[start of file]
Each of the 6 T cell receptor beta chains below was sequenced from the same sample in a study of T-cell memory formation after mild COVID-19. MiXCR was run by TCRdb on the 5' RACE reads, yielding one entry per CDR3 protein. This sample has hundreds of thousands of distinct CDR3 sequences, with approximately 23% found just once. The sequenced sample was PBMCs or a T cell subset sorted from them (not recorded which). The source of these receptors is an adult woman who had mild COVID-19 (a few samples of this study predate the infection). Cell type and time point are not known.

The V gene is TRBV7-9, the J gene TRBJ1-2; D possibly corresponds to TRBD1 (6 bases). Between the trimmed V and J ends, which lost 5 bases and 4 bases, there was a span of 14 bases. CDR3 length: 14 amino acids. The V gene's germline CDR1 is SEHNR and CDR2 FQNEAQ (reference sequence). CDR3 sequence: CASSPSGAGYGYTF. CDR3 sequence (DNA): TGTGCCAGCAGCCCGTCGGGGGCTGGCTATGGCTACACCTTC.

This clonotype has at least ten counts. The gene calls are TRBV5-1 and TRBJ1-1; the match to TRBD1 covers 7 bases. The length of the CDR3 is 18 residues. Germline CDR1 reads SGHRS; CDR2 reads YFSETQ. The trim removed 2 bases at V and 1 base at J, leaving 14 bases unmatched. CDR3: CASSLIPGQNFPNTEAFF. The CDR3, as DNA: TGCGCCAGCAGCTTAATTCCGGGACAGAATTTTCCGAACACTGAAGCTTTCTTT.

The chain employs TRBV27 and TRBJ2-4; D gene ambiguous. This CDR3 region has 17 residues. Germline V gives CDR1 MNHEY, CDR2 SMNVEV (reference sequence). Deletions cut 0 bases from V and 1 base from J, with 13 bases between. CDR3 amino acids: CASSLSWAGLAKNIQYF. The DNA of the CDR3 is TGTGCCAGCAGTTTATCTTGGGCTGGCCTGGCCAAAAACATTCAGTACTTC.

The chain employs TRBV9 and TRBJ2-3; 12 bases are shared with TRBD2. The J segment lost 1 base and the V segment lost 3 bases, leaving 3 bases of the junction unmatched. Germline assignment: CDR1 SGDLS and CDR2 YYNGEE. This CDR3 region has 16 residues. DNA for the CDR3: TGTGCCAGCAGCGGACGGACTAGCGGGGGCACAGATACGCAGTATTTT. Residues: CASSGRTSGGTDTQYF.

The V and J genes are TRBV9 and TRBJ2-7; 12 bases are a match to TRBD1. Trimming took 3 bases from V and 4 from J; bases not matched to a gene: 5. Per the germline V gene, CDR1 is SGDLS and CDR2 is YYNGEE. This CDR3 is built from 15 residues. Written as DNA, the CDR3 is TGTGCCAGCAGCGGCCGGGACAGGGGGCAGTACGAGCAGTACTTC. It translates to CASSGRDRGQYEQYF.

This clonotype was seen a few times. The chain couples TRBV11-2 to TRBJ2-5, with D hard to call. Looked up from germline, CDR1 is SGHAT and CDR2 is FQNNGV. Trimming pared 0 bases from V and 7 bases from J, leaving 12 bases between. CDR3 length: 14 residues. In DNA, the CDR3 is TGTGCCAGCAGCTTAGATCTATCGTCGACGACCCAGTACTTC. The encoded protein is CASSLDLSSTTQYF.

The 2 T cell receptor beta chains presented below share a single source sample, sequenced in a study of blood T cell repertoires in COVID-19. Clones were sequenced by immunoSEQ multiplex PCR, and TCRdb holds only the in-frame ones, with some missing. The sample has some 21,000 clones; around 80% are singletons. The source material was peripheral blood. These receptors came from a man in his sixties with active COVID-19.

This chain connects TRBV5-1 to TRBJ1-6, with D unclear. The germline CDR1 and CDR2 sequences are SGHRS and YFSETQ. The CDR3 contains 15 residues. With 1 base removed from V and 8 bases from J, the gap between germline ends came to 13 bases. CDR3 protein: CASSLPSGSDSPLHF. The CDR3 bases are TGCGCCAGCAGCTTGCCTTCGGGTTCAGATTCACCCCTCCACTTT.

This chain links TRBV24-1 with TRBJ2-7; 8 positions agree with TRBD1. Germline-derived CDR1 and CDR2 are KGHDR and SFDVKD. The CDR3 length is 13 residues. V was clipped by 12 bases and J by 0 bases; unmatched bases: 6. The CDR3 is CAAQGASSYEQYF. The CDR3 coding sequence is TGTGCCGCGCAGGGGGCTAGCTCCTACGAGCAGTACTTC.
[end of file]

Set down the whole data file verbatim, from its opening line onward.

Each of the 6 T cell receptor beta chains below was sequenced from the same sample in a study of T-cell memory formation after mild COVID-19. MiXCR was run by TCRdb on the 5' RACE reads, yielding one entry per CDR3 protein. This sample has hundreds of thousands of distinct CDR3 sequences, with approximately 23% found just once. The sequenced sample was PBMCs or a T cell subset sorted from them (not recorded which). The source of these receptors is an adult woman who had mild COVID-19 (a few samples of this study predate the infection). Cell type and time point are not known.

The V gene is TRBV7-9, the J gene TRBJ1-2; D possibly corresponds to TRBD1 (6 bases). Between the trimmed V and J ends, which lost 5 bases and 4 bases, there was a span of 14 bases. CDR3 length: 14 amino acids. The V gene's germline CDR1 is SEHNR and CDR2 FQNEAQ (reference sequence). CDR3 sequence: CASSPSGAGYGYTF. CDR3 sequence (DNA): TGTGCCAGCAGCCCGTCGGGGGCTGGCTATGGCTACACCTTC.

This clonotype has at least ten counts. The gene calls are TRBV5-1 and TRBJ1-1; the match to TRBD1 covers 7 bases. The length of the CDR3 is 18 residues. Germline CDR1 reads SGHRS; CDR2 reads YFSETQ. The trim removed 2 bases at V and 1 base at J, leaving 14 bases unmatched. CDR3: CASSLIPGQNFPNTEAFF. The CDR3, as DNA: TGCGCCAGCAGCTTAATTCCGGGACAGAATTTTCCGAACACTGAAGCTTTCTTT.

The chain employs TRBV27 and TRBJ2-4; D gene ambiguous. This CDR3 region has 17 residues. Germline V gives CDR1 MNHEY, CDR2 SMNVEV (reference sequence). Deletions cut 0 bases from V and 1 base from J, with 13 bases between. CDR3 amino acids: CASSLSWAGLAKNIQYF. The DNA of the CDR3 is TGTGCCAGCAGTTTATCTTGGGCTGGCCTGGCCAAAAACATTCAGTACTTC.

The chain employs TRBV9 and TRBJ2-3; 12 bases are shared with TRBD2. The J segment lost 1 base and the V segment lost 3 bases, leaving 3 bases of the junction unmatched. Germline assignment: CDR1 SGDLS and CDR2 YYNGEE. This CDR3 region has 16 residues. DNA for the CDR3: TGTGCCAGCAGCGGACGGACTAGCGGGGGCACAGATACGCAGTATTTT. Residues: CASSGRTSGGTDTQYF.

The V and J genes are TRBV9 and TRBJ2-7; 12 bases are a match to TRBD1. Trimming took 3 bases from V and 4 from J; bases not matched to a gene: 5. Per the germline V gene, CDR1 is SGDLS and CDR2 is YYNGEE. This CDR3 is built from 15 residues. Written as DNA, the CDR3 is TGTGCCAGCAGCGGCCGGGACAGGGGGCAGTACGAGCAGTACTTC. It translates to CASSGRDRGQYEQYF.

This clonotype was seen a few times. The chain couples TRBV11-2 to TRBJ2-5, with D hard to call. Looked up from germline, CDR1 is SGHAT and CDR2 is FQNNGV. Trimming pared 0 bases from V and 7 bases from J, leaving 12 bases between. CDR3 length: 14 residues. In DNA, the CDR3 is TGTGCCAGCAGCTTAGATCTATCGTCGACGACCCAGTACTTC. The encoded protein is CASSLDLSSTTQYF.

The 2 T cell receptor beta chains presented below share a single source sample, sequenced in a study of blood T cell repertoires in COVID-19. Clones were sequenced by immunoSEQ multiplex PCR, and TCRdb holds only the in-frame ones, with some missing. The sample has some 21,000 clones; around 80% are singletons. The source material was peripheral blood. These receptors came from a man in his sixties with active COVID-19.

This chain connects TRBV5-1 to TRBJ1-6, with D unclear. The germline CDR1 and CDR2 sequences are SGHRS and YFSETQ. The CDR3 contains 15 residues. With 1 base removed from V and 8 bases from J, the gap between germline ends came to 13 bases. CDR3 protein: CASSLPSGSDSPLHF. The CDR3 bases are TGCGCCAGCAGCTTGCCTTCGGGTTCAGATTCACCCCTCCACTTT.

This chain links TRBV24-1 with TRBJ2-7; 8 positions agree with TRBD1. Germline-derived CDR1 and CDR2 are KGHDR and SFDVKD. The CDR3 length is 13 residues. V was clipped by 12 bases and J by 0 bases; unmatched bases: 6. The CDR3 is CAAQGASSYEQYF. The CDR3 coding sequence is TGTGCCGCGCAGGGGGCTAGCTCCTACGAGCAGTACTTC.